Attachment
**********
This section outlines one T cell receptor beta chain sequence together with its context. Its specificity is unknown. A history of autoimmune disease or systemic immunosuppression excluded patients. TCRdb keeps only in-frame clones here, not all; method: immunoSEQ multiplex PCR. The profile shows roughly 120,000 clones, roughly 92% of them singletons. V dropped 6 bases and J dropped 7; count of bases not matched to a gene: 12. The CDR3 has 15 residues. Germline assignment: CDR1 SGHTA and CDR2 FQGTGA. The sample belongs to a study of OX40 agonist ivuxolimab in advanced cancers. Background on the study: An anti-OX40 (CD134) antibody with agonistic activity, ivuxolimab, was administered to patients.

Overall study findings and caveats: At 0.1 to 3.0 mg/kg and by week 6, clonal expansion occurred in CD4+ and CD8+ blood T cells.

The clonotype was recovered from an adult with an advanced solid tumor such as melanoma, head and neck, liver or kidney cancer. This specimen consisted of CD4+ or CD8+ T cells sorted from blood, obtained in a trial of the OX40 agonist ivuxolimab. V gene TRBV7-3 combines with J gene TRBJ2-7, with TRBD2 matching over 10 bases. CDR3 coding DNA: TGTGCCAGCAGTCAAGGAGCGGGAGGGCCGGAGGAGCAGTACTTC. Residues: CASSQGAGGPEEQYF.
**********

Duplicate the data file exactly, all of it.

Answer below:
This section outlines one T cell receptor beta chain sequence together with its context. Its specificity is unknown. A history of autoimmune disease or systemic immunosuppression excluded patients. TCRdb keeps only in-frame clones here, not all; method: immunoSEQ multiplex PCR. The profile shows roughly 120,000 clones, roughly 92% of them singletons. V dropped 6 bases and J dropped 7; count of bases not matched to a gene: 12. The CDR3 has 15 residues. Germline assignment: CDR1 SGHTA and CDR2 FQGTGA. The sample belongs to a study of OX40 agonist ivuxolimab in advanced cancers. Background on the study: An anti-OX40 (CD134) antibody with agonistic activity, ivuxolimab, was administered to patients.

Overall study findings and caveats: At 0.1 to 3.0 mg/kg and by week 6, clonal expansion occurred in CD4+ and CD8+ blood T cells.

The clonotype was recovered from an adult with an advanced solid tumor such as melanoma, head and neck, liver or kidney cancer. This specimen consisted of CD4+ or CD8+ T cells sorted from blood, obtained in a trial of the OX40 agonist ivuxolimab. V gene TRBV7-3 combines with J gene TRBJ2-7, with TRBD2 matching over 10 bases. CDR3 coding DNA: TGTGCCAGCAGTCAAGGAGCGGGAGGGCCGGAGGAGCAGTACTTC. Residues: CASSQGAGGPEEQYF.